I’m not sure we needed three “Fallen” movies.
The first film was rote to begin with, filled to the brim with cheesy fodder shots like the American flag getting peppered with bullet holes (this one has a quick and deliberate George Washington portrait focus during a particularly nefarious moment) and network TV-quality noir melodies during downtime. But it also had a certain “reverse John McClane” charm to it, with Butler essentially breaking into a building (in this case, the White House) to save some hostages: you can see where it would fit in the whole “campy disaster flick” web of a universe. Then the second film came and kind of dumped all over that legacy. Angel Has Fallen. The third doesn’t fare much better.
Three movies: three different directors. We’ve fallen so far from the team led by the prestigious Antoine Fuqua, which still couldn’t muster anything above popcorn-level drama. This time around, to say Angel is Fallen director Ric Roman Waugh is unproven is an understatement. His resume mostly consists of direct-to-video-esque action projects, with a few glimpses of hope peppered in. That fatigue extends to the film itself. One of the only impressive action pieces is the multi-drone strike near the start, as total darkness descends into many scenes that follow without sufficient enough lightning to make up for the shaky cam.
The story is also well-worn territory: Angel has already been disgraced in the original film after an event 10 minutes into it. The whole Ethan Hunt super soldier fugitive angle significantly ramps his disgrace up, but our hero, framed secret service agent Mike Banning (and by extension star Gerard Butler), aren’t exciting enough to get us through the finish line. From a popcorn perspective, the second film dialled-up the action by bringing things to a more global front, but Angel Has Fallen hinges a lot of its emotional attachment to your investment of the characters.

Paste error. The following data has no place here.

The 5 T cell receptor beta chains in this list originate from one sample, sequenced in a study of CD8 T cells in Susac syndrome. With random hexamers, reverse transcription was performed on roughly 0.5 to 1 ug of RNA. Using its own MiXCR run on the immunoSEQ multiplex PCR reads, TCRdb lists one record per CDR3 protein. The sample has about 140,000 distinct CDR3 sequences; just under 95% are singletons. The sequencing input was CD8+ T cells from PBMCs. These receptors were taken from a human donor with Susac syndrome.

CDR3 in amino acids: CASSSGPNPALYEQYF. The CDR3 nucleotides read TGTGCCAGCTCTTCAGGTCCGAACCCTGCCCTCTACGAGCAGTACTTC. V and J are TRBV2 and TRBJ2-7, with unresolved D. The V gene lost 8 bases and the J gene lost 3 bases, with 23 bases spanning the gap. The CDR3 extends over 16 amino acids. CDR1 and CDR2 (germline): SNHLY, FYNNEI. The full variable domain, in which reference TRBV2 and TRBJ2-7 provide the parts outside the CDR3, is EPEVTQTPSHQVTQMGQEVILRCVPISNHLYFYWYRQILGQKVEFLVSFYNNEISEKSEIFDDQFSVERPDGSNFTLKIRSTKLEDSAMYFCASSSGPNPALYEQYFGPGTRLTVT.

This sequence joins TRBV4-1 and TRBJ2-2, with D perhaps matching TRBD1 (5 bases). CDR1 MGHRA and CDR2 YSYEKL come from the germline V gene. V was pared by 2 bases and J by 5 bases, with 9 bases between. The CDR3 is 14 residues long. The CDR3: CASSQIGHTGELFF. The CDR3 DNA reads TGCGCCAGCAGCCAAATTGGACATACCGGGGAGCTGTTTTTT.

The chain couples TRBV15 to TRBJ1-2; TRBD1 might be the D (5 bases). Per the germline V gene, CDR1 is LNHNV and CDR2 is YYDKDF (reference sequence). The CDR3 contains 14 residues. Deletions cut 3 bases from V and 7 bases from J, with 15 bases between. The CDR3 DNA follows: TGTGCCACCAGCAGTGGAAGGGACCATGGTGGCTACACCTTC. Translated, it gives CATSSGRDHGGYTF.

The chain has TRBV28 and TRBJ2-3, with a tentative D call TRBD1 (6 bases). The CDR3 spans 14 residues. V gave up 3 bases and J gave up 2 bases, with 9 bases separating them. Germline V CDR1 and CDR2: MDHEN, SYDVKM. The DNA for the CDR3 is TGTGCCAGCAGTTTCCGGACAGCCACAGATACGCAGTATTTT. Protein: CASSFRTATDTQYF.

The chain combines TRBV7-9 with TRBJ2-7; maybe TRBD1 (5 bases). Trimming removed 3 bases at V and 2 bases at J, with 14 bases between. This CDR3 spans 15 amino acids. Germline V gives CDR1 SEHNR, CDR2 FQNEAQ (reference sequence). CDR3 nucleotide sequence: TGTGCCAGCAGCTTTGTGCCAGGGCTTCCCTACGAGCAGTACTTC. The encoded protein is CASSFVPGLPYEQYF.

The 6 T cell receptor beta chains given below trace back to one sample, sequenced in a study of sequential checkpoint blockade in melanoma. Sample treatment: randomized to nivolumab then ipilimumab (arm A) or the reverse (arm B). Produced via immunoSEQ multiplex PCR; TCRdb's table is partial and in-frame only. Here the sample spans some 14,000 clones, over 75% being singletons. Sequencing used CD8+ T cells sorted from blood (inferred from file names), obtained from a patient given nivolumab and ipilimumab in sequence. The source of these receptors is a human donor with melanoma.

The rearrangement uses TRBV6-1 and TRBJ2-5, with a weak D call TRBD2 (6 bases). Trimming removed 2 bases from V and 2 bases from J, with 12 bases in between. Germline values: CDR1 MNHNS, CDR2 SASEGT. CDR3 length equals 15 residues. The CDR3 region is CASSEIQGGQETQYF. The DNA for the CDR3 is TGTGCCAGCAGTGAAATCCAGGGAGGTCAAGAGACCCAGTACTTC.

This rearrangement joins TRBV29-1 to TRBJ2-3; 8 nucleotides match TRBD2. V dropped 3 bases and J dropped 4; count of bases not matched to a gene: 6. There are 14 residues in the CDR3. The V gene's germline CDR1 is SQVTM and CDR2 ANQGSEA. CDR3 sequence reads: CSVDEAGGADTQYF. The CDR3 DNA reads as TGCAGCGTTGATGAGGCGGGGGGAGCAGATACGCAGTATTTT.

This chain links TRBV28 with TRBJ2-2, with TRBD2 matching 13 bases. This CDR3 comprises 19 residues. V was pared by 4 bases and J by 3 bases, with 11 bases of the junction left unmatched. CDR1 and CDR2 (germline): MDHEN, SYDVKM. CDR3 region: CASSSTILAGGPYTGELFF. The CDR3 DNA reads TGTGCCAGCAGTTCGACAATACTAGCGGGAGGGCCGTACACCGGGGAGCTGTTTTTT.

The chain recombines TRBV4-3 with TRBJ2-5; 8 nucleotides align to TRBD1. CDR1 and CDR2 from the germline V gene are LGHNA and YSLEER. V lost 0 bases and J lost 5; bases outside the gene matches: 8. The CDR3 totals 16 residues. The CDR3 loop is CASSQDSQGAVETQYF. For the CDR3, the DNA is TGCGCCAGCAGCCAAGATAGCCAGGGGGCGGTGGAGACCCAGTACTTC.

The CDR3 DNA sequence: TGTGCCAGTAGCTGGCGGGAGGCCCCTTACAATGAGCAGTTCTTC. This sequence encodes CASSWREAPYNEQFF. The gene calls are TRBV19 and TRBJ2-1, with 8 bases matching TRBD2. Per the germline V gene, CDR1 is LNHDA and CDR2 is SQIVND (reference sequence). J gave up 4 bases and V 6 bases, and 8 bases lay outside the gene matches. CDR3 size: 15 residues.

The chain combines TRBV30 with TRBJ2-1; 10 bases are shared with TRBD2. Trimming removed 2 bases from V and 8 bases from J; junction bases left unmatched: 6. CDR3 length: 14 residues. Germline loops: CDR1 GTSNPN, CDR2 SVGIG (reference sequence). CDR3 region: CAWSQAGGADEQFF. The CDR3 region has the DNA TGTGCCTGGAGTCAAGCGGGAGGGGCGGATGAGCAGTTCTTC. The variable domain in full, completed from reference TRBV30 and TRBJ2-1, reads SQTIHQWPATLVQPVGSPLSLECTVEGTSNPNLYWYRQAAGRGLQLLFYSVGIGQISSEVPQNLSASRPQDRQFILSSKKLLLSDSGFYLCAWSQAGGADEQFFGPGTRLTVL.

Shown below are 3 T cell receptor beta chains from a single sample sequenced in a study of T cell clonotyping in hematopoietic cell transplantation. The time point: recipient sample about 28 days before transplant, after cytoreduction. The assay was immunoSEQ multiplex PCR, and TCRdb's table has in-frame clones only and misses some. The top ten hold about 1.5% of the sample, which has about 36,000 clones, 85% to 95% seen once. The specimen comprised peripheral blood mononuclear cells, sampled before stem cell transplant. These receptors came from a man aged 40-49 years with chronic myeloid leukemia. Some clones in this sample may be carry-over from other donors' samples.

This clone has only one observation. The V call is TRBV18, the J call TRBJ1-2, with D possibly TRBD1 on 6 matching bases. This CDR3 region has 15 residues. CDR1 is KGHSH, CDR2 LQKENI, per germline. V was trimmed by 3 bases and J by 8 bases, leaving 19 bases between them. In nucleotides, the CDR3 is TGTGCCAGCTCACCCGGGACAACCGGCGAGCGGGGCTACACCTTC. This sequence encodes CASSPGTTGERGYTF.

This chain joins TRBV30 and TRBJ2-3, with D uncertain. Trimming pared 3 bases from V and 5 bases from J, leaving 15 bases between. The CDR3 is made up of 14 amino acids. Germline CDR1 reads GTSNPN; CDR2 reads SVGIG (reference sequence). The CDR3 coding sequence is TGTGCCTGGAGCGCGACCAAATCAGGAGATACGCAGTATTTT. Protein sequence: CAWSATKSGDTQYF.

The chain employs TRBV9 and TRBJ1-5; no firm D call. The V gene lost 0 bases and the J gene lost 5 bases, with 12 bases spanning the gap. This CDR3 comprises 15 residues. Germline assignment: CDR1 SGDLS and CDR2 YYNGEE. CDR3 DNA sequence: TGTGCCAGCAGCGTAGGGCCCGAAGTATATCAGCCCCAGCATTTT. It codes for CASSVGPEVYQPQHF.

There are bright spots, as I was invested in one person: Nick Nolte, who pretty much plays “crazy old woodsman with heart, Nick Nolte.” There are moments in the film that show Angel’s potential, but those are fleeting, and the pacing snaps back to its comfortable autopilot setting in no time. We’ve also officially upgraded from Aaron Eckhart to Morgan Freeman: the latter of whom is done playing “acting president” and takes the commander-in-chief chair he was owed.
There are a few chuckle-worthy series callbacks (Freeman’s character finally gets to take that fishing trip, which was a throwaway line in the second entry)! There’s some tension, especially toward the end, and in regard to how Mike is going to get out of increasingly sticky jams. I can even appreciate how Angel shirks the whole generic “foreign terrorist” plot for something more clandestine, even if the villains are easier to sniff out than a Scooby-Doo episode.
Despite a few valiant efforts from a few cast members, the franchise has fallen and depending on the box office success of Angel, we might not get any more Mike Banning antics. But given that pretty much any actor — up and coming or veteran — is capable of filling those shoes, it’s an acceptable loss.